A: Most of the challenges come down to one of two areas. One is that we have an almost nonexistent supply chain in the United States because we haven't been building reactors outside the Navy for the last several decades. So for some of the materials or components, they're often custom one-off jobs. There are often very long, long lead times for some of these components. And in some cases, what you want to make, you simply can't make because there is nobody in the United States who can make it.

The other challenge comes from the fact that these high-temperature reactors operate in different physics regimes from the traditional light-water reactors that the United States currently operates. Because of that, we are often heavily reliant on models rather than data to demonstrate the safety of the system and that necessitates either larger safety margins, or larger margins of uncertainty in the design. For instance, if you have two materials that are going to be pressed up against each other in the core, and you're not exactly sure how they're going to expand or contract under those extreme conditions, you need to have margins in your design to make sure that nothing breaks when you're operating at extreme temperatures.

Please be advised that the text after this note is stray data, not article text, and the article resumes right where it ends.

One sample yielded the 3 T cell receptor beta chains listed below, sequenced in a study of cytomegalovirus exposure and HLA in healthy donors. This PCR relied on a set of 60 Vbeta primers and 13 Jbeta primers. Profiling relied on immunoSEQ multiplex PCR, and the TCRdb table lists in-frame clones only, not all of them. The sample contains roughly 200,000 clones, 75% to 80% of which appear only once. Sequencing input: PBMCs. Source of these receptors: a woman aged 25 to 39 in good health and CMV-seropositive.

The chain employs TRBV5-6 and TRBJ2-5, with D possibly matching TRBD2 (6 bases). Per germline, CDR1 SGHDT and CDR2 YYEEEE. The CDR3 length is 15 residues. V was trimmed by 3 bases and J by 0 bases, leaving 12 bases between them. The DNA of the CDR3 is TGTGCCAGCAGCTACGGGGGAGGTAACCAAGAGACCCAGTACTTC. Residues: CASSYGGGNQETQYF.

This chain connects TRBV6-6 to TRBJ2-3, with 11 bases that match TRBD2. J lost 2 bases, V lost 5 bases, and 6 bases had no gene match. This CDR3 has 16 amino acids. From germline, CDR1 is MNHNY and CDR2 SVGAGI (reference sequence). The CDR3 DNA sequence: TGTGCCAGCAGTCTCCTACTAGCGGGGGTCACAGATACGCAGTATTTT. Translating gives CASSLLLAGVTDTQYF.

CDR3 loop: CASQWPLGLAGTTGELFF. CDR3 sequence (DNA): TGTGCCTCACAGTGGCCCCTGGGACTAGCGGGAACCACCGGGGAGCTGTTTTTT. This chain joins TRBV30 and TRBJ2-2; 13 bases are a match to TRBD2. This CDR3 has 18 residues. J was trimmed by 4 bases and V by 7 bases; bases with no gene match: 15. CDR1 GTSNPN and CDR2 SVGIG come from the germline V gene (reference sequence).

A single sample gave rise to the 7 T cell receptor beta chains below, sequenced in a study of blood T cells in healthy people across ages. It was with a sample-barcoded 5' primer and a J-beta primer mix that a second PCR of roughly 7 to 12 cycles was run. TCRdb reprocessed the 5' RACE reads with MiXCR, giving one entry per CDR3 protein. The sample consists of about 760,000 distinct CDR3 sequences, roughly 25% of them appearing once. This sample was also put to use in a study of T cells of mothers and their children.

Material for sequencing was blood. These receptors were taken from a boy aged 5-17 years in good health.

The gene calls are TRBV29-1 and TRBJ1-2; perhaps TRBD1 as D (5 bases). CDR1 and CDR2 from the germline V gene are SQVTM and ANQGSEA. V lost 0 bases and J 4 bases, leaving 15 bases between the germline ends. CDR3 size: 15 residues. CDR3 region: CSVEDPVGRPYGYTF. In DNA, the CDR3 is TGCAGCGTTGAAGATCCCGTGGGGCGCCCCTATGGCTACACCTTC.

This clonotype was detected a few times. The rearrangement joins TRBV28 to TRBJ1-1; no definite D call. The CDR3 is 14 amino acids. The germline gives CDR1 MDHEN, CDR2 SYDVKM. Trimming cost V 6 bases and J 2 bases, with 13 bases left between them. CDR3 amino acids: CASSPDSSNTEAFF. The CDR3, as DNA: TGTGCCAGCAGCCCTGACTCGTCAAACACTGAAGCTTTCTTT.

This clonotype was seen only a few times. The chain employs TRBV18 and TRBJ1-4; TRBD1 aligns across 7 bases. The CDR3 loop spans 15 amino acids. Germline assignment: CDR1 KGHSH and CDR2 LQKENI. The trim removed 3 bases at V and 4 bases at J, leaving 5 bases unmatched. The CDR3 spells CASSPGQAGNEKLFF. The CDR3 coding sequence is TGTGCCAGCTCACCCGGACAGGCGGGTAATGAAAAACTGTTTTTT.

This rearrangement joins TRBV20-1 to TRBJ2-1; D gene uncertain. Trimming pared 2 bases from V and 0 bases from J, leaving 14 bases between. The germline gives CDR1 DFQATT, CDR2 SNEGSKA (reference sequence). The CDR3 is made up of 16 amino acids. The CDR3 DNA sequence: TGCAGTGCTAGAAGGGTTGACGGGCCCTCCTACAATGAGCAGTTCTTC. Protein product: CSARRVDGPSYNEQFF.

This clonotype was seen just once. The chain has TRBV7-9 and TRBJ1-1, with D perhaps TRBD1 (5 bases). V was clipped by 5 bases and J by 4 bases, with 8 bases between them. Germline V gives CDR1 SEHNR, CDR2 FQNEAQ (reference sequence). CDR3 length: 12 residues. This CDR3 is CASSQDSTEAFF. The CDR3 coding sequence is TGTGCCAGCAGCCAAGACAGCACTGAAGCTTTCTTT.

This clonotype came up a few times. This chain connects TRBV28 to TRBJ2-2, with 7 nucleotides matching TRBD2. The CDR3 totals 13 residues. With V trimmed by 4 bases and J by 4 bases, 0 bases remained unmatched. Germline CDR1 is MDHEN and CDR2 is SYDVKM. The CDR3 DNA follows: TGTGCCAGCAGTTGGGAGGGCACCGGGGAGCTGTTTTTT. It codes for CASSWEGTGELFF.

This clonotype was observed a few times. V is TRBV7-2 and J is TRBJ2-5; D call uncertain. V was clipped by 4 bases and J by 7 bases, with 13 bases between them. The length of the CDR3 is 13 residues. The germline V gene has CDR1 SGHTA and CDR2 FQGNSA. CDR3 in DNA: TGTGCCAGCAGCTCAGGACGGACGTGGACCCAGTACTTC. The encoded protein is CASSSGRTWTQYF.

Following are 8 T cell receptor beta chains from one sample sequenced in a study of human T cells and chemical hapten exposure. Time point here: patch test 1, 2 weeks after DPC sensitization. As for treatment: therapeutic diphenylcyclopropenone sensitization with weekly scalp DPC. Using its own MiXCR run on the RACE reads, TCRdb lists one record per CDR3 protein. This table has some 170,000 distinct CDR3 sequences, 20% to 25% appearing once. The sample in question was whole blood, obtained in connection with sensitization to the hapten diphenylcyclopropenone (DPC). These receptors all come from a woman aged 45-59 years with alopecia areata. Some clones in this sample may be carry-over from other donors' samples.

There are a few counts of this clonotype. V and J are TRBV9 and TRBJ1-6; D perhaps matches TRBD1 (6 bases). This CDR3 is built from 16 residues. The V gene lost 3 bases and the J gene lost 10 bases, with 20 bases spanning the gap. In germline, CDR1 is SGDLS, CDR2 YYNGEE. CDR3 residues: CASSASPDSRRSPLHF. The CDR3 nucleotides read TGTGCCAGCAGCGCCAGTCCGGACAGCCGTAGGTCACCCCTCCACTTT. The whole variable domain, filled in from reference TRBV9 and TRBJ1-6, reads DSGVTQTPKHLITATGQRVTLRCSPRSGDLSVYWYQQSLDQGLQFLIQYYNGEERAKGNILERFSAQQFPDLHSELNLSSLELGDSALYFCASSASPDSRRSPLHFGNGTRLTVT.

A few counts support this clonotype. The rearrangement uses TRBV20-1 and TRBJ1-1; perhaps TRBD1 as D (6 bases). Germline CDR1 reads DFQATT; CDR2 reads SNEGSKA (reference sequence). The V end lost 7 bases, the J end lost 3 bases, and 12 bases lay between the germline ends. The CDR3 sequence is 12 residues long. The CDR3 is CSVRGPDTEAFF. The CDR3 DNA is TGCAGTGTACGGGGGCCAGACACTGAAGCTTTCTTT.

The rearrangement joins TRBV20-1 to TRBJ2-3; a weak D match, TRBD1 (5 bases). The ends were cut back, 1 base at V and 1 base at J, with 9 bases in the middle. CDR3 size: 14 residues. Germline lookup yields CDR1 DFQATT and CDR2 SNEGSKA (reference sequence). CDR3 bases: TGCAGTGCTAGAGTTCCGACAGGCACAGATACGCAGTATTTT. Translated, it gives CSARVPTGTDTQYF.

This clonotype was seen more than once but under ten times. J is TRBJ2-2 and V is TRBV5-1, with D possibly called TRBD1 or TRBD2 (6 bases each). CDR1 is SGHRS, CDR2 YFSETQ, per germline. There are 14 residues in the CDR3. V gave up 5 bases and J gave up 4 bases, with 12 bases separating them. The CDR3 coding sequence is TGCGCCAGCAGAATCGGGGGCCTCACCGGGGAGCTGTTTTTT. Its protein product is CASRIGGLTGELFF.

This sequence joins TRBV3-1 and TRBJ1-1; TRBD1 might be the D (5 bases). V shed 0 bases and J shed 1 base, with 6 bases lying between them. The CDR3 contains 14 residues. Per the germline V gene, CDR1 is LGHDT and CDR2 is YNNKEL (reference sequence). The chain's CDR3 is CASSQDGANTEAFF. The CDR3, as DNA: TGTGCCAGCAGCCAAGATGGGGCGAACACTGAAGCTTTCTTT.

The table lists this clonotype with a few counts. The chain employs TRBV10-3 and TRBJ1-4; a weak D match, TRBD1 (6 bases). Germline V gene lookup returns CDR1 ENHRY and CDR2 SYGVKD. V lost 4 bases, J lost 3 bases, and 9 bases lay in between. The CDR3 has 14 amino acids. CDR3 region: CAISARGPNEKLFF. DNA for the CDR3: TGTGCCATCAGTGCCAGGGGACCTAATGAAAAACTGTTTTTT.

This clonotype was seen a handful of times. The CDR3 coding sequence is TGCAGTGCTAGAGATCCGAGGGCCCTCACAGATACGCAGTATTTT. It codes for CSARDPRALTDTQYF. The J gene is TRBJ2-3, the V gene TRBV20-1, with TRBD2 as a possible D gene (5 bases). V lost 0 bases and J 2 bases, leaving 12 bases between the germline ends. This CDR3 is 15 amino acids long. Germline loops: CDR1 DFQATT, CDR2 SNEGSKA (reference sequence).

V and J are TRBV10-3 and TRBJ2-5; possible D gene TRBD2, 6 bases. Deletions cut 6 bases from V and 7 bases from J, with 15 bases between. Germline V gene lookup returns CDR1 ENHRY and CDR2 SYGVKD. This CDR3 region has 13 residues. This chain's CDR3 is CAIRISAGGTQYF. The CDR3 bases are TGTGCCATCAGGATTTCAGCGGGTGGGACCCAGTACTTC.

This is one of the real benefits that Project Pele will bring once this reactor actually operates: We'll have real-world data on how these materials operate under those conditions and it'll help validate and improve the models for any other future high-temperature gas reactor coming down the pike.

Q: What gave BWXT the edge over X-energy and Westinghouse in DOD’s contract award?

A: I can just talk broadly about what our grading metrics were. We were looking for a microreactor design that we had confidence we could build in a relatively short time. We were looking as much as possible for both high TRL [technology readiness level] materials and subcomponents, and a team has had experience building things like this before. We were not looking to build the most advanced reactor possible. There are certain things that you could do that would provide more power or more performance, but would've added additional risk in terms of cost and schedule. And at this stage, we are not looking for that. My goal on Project Pele is not to build the most perfect reactor, it is to build a microreactor that meets the requirements that we initially set out to deliver.